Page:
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Why Teen Girls And Boys Don't Have Equal Access To Mobile Phones

A girl talks on her mobile phone after coming out of class in New Delhi.
Burhaan Kinu
Getty Images
A girl talks on her mobile phone after coming out of class in New Delhi.

In the U.S., girls and boys are both big smartphone users.

That's not necessarily the case in the developing world, says a new report released this month by the nonprofit organization Girl Effect.

The "Real Girls, Real Lives, Connected"report surveyed more than 3,000 teenage girls and boys in 25 countries, with a focus on developing nations, including Nigeria, Bangladesh, India and Rwanda, through online questionnaires and in-person interviews.

The report found that for every 15 boys who own a phone, only 10 girls do; the difference is 18 vs. 10 for smartphone ownership.

In many parts of the world, parental restrictions and social norms, rather than cost or access, may be responsible for the disparity.

In Bangladesh, a 15-year-old girl told researchers: "People say that the girl who touches the phone is a bad girl." In Malawi, another teen girl noted: "If her parents find her with a mobile they would think she is a prostitute."

The research was funded by the Vodafone Foundation, the charitable arm of international service provider Vodafone, but the company did not interfere with the research, says Zoe Dibb, one of the lead authors.

For Dibb, the key finding was that "even though girls are less likely to have phones than boys, they have more access to mobiles phones than we thought," she says. "Even if they don't have a phone of their own, they may share one with a parent or sibling."

And even if their parents don't allow them to use phones, tenacious teen girls around the world devise workarounds.

For example, 15-year-old Riya in the northeastern state of Bihar, India — one of the girls interviewed for the report — confessed to secretly using her neighbor's phone in defiance of her parents. "I use the phone to check my Gmail, Instagram, WhatsApp and look for new dish recipes. Sometimes, we also look up new henna designs on YouTube," she told researchers. Although Riya's parents allowed her 13-year-old brother to use a phone, they worried that social media will expose her to harassment or "bad influences."

For girls who are caught illicitly using a phone, the consequences can be harsh: Girls reported scoldings and beatings. Some girls responded that parents threatened to pull them out of school.

Because girls often have limited access or face stigmas for using a phone, the report found that girls were less likely to understand how to protect themselves from online harassment and Internet scams.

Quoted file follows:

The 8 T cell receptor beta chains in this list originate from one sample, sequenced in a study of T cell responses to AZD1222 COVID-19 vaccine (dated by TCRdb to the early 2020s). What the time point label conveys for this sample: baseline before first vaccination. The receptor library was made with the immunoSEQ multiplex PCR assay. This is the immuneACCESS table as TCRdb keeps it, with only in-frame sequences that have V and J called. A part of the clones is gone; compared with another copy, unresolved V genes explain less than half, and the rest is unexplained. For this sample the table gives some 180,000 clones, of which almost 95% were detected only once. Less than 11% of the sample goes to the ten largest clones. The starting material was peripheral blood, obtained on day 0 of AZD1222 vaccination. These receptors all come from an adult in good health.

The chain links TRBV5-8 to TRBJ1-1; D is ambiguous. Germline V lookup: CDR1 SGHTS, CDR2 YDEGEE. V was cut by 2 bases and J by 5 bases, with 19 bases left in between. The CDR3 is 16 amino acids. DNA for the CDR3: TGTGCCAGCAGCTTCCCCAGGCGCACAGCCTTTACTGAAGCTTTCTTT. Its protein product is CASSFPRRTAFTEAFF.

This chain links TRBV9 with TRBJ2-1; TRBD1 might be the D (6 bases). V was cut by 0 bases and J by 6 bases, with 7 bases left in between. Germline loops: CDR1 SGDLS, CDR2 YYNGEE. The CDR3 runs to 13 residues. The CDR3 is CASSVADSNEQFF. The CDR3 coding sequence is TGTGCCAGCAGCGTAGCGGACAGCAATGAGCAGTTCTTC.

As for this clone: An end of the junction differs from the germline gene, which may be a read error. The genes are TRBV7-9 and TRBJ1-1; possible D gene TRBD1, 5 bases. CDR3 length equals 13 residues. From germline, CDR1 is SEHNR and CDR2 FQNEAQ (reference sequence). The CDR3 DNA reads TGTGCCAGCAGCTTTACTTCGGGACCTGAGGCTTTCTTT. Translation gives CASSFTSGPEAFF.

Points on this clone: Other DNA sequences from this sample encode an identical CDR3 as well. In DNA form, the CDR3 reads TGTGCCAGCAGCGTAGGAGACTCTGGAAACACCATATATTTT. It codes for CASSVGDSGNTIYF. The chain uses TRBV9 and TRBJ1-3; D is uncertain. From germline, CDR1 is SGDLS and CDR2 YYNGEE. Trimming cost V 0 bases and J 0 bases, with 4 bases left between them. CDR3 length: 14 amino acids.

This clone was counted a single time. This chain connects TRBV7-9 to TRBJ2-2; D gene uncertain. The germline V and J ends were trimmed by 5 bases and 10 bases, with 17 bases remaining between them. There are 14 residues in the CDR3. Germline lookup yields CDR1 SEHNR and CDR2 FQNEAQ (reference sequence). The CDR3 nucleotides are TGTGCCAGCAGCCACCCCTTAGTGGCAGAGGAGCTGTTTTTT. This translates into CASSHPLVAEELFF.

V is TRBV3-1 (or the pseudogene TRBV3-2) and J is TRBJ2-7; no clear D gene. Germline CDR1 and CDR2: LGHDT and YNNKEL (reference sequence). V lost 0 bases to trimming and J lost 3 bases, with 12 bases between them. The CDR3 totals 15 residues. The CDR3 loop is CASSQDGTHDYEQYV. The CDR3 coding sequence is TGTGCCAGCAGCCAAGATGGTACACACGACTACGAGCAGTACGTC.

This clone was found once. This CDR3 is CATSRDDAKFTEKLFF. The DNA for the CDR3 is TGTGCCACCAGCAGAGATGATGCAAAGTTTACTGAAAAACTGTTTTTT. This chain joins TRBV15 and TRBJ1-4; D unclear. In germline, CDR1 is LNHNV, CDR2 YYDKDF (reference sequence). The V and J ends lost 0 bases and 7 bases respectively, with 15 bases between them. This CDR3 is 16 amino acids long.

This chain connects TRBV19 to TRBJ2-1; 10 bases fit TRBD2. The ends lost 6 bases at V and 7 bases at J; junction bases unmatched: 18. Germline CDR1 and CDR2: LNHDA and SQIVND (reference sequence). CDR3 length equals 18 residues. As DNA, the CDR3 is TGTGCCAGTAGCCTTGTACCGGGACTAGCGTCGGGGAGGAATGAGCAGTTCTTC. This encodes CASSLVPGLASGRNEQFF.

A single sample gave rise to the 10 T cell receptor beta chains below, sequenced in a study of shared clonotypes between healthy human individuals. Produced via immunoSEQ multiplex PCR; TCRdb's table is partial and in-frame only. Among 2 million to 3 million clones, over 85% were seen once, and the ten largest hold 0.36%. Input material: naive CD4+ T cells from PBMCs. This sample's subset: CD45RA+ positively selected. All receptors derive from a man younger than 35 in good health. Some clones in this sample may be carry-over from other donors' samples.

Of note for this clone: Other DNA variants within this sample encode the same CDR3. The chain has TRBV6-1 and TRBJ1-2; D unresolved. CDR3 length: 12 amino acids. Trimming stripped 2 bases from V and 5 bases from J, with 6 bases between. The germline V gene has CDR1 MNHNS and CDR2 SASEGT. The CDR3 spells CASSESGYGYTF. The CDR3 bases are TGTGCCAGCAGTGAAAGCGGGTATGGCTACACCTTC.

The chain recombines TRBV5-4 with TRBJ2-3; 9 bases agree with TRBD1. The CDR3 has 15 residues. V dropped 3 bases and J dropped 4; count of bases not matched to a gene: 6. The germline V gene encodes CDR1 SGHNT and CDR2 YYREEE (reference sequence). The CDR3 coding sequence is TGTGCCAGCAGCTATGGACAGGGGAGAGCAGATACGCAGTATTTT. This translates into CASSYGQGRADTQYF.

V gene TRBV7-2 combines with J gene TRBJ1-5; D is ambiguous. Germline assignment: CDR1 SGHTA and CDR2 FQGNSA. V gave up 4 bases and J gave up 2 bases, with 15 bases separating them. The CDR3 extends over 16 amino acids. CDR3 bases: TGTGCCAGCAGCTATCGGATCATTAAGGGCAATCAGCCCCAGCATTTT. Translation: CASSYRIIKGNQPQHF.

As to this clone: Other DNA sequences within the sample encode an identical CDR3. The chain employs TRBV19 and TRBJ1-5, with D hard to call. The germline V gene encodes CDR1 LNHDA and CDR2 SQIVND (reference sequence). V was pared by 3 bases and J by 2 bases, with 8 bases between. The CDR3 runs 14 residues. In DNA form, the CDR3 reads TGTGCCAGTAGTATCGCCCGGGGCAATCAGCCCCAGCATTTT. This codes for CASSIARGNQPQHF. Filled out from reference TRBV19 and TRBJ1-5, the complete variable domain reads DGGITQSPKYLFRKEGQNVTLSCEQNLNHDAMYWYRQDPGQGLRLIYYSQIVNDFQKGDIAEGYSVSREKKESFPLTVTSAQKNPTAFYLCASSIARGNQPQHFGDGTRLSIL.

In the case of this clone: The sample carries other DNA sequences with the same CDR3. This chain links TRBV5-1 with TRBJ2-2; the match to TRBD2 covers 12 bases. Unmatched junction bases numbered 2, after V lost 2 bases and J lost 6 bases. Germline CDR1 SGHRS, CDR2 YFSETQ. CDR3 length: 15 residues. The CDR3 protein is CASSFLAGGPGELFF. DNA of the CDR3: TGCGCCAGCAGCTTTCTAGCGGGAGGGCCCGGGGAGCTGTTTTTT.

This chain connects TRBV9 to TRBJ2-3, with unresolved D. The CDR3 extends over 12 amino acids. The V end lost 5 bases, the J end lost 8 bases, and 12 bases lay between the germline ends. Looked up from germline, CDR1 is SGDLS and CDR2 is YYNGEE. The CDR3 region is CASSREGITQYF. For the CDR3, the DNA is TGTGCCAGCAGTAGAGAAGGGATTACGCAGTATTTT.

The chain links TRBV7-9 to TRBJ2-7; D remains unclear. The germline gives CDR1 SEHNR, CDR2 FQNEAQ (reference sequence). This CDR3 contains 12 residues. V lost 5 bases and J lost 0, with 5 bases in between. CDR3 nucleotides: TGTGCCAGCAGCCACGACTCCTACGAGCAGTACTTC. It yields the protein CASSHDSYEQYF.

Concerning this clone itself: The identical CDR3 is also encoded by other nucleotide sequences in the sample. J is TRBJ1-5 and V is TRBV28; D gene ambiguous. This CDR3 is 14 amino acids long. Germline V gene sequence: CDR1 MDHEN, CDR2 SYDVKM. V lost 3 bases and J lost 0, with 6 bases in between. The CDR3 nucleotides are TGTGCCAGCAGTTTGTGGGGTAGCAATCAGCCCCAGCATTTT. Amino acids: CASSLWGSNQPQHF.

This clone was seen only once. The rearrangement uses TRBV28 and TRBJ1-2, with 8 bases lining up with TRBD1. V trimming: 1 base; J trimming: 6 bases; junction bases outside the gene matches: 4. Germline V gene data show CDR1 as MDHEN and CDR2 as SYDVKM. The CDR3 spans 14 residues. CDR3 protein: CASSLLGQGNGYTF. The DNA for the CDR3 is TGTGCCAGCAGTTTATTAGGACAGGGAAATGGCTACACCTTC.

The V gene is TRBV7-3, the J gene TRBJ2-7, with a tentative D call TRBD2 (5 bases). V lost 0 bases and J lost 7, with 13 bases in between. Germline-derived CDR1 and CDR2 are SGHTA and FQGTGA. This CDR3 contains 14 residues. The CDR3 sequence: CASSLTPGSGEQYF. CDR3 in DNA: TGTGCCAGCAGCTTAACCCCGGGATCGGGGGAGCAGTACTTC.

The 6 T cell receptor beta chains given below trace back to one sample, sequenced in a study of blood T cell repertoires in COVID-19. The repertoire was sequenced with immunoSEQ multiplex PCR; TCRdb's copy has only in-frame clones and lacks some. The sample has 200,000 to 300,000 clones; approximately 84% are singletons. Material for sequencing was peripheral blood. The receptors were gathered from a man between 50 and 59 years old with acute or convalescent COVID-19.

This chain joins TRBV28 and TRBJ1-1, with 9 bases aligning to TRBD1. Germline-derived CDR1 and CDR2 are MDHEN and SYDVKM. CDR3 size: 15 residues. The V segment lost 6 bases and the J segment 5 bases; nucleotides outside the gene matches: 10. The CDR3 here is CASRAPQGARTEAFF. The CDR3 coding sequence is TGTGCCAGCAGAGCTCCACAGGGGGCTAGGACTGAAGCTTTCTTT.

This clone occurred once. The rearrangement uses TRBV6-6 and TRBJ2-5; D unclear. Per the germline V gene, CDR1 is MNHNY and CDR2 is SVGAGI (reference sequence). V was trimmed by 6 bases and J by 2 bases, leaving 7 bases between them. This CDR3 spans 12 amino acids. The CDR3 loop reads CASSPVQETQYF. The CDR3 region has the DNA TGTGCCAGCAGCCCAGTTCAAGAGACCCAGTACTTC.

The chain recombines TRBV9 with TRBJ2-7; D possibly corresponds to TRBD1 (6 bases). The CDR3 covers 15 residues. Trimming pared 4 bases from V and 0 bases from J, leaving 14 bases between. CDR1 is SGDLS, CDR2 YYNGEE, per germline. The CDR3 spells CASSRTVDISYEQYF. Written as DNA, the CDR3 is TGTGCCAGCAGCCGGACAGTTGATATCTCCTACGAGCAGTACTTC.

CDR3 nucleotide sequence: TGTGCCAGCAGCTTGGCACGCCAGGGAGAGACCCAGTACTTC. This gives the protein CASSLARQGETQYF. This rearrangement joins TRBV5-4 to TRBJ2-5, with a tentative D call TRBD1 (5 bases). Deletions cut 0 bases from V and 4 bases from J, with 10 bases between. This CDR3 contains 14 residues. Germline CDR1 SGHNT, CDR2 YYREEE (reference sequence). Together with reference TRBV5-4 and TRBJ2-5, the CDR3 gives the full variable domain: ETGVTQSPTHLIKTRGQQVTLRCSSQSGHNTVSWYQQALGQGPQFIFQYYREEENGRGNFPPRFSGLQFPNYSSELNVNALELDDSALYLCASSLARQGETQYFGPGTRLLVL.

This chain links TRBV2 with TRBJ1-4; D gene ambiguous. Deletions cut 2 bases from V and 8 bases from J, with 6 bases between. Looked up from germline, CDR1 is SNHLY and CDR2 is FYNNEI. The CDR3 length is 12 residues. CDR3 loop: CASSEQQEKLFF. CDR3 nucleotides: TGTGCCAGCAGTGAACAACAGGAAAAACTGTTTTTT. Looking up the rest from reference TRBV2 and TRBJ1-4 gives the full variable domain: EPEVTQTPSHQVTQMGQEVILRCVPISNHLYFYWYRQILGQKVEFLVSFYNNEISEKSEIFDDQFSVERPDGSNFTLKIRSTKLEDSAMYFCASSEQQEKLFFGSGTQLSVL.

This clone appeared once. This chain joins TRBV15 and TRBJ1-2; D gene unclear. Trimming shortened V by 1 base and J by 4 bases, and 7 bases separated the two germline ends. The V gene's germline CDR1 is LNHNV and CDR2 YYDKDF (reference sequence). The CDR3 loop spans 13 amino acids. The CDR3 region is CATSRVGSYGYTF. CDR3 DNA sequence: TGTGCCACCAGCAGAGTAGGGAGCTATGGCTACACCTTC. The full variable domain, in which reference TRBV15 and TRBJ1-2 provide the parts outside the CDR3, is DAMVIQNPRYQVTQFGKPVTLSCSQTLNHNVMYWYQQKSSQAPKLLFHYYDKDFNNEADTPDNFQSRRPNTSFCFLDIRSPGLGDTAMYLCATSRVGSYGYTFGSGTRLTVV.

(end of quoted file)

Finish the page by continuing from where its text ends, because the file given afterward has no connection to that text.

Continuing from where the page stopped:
These new findings echo previous research on girls and phone use, says Gina Porter, a professor of anthropology at Durham University in the U.K. who didn't contribute to the recent report but has been researching mobile phone use in sub-Saharan Africa for the past decade.

In her own studies, Porter found that attempts to deny girls access to phones are not only futile but can cause damage. In parts of South Africa, Porter's research found that it wasn't uncommon for men to offer phones to young women in exchange for a sexual relationship and promise access to phones in order to sexually coerce girls.

The Girl Effect report recommends that schools around the world include digital safety lessons in their curriculum, including information on how to block callers and online harassers. These lessons also "need to ensure that boys and men are accountable for their actions when using phones to interact with girls," the report says. Girl Effect also suggests that nonprofit organizations and government bodies work with teachers and parents to destigmatize phone use so that girls can openly access phones, and adults can better control and supervise their use.

Porter agrees with the approach. "Phones have made a massive difference in young people's lives," she says. It's common for young people in parts of rural South Africa, for example, to use their phones to ask for and receive school fees from wealthier relatives who live in cities.

"Earlier, a student wondering why her uncle hasn't paid [school] fees would have to travel all the way to the city to find him, get the money and physically carry it back — and that journey can be not only expensive but also dangerous," Porter says. She's also seen girls and boys use phones to set up and manage small businesses or seek and secure job opportunities in other cities.

And there's a greater benefit to be had. Through phones, a 19-year-old Indian girl told the researchers, "We can connect globally .... We can know about things that are unknown to us."

Maanvi Singh is a freelance writer and a regular contributor to NPR. Contact her @maanvisings

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Corrected: October 23, 2018 at 11:00 PM CDT
A previous version of this story misspelled the last name of Zoe Dibb as Dibbs.